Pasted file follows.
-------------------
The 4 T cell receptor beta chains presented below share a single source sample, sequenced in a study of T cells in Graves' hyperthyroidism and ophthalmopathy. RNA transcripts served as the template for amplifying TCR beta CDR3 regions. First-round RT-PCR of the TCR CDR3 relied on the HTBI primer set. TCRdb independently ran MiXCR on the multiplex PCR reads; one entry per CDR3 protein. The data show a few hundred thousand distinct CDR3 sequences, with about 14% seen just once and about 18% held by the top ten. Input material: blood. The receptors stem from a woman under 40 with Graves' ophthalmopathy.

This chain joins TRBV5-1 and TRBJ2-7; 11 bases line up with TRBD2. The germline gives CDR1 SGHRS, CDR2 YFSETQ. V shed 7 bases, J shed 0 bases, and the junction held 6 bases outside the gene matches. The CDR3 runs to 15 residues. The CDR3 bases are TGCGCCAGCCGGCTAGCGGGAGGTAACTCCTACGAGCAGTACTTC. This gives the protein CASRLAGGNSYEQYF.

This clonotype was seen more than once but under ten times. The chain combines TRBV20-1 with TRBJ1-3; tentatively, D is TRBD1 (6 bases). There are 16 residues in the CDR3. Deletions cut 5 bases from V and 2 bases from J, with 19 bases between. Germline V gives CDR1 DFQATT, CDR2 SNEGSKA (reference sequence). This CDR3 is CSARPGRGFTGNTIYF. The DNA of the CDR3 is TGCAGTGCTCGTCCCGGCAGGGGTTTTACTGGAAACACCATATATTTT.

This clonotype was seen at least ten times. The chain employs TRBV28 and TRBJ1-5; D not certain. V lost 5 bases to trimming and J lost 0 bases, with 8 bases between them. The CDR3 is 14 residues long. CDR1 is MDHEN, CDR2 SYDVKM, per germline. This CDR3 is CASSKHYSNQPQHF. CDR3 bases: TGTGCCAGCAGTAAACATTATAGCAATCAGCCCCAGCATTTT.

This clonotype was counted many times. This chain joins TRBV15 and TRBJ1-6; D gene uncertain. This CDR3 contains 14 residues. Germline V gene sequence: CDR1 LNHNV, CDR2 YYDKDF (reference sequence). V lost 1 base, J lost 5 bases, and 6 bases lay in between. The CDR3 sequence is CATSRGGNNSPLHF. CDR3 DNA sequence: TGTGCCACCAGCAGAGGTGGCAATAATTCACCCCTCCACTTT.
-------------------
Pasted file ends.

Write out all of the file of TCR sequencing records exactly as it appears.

The 4 T cell receptor beta chains presented below share a single source sample, sequenced in a study of T cells in Graves' hyperthyroidism and ophthalmopathy. RNA transcripts served as the template for amplifying TCR beta CDR3 regions. First-round RT-PCR of the TCR CDR3 relied on the HTBI primer set. TCRdb independently ran MiXCR on the multiplex PCR reads; one entry per CDR3 protein. The data show a few hundred thousand distinct CDR3 sequences, with about 14% seen just once and about 18% held by the top ten. Input material: blood. The receptors stem from a woman under 40 with Graves' ophthalmopathy.

This chain joins TRBV5-1 and TRBJ2-7; 11 bases line up with TRBD2. The germline gives CDR1 SGHRS, CDR2 YFSETQ. V shed 7 bases, J shed 0 bases, and the junction held 6 bases outside the gene matches. The CDR3 runs to 15 residues. The CDR3 bases are TGCGCCAGCCGGCTAGCGGGAGGTAACTCCTACGAGCAGTACTTC. This gives the protein CASRLAGGNSYEQYF.

This clonotype was seen more than once but under ten times. The chain combines TRBV20-1 with TRBJ1-3; tentatively, D is TRBD1 (6 bases). There are 16 residues in the CDR3. Deletions cut 5 bases from V and 2 bases from J, with 19 bases between. Germline V gives CDR1 DFQATT, CDR2 SNEGSKA (reference sequence). This CDR3 is CSARPGRGFTGNTIYF. The DNA of the CDR3 is TGCAGTGCTCGTCCCGGCAGGGGTTTTACTGGAAACACCATATATTTT.

This clonotype was seen at least ten times. The chain employs TRBV28 and TRBJ1-5; D not certain. V lost 5 bases to trimming and J lost 0 bases, with 8 bases between them. The CDR3 is 14 residues long. CDR1 is MDHEN, CDR2 SYDVKM, per germline. This CDR3 is CASSKHYSNQPQHF. CDR3 bases: TGTGCCAGCAGTAAACATTATAGCAATCAGCCCCAGCATTTT.

This clonotype was counted many times. This chain joins TRBV15 and TRBJ1-6; D gene uncertain. This CDR3 contains 14 residues. Germline V gene sequence: CDR1 LNHNV, CDR2 YYDKDF (reference sequence). V lost 1 base, J lost 5 bases, and 6 bases lay in between. The CDR3 sequence is CATSRGGNNSPLHF. CDR3 DNA sequence: TGTGCCACCAGCAGAGGTGGCAATAATTCACCCCTCCACTTT.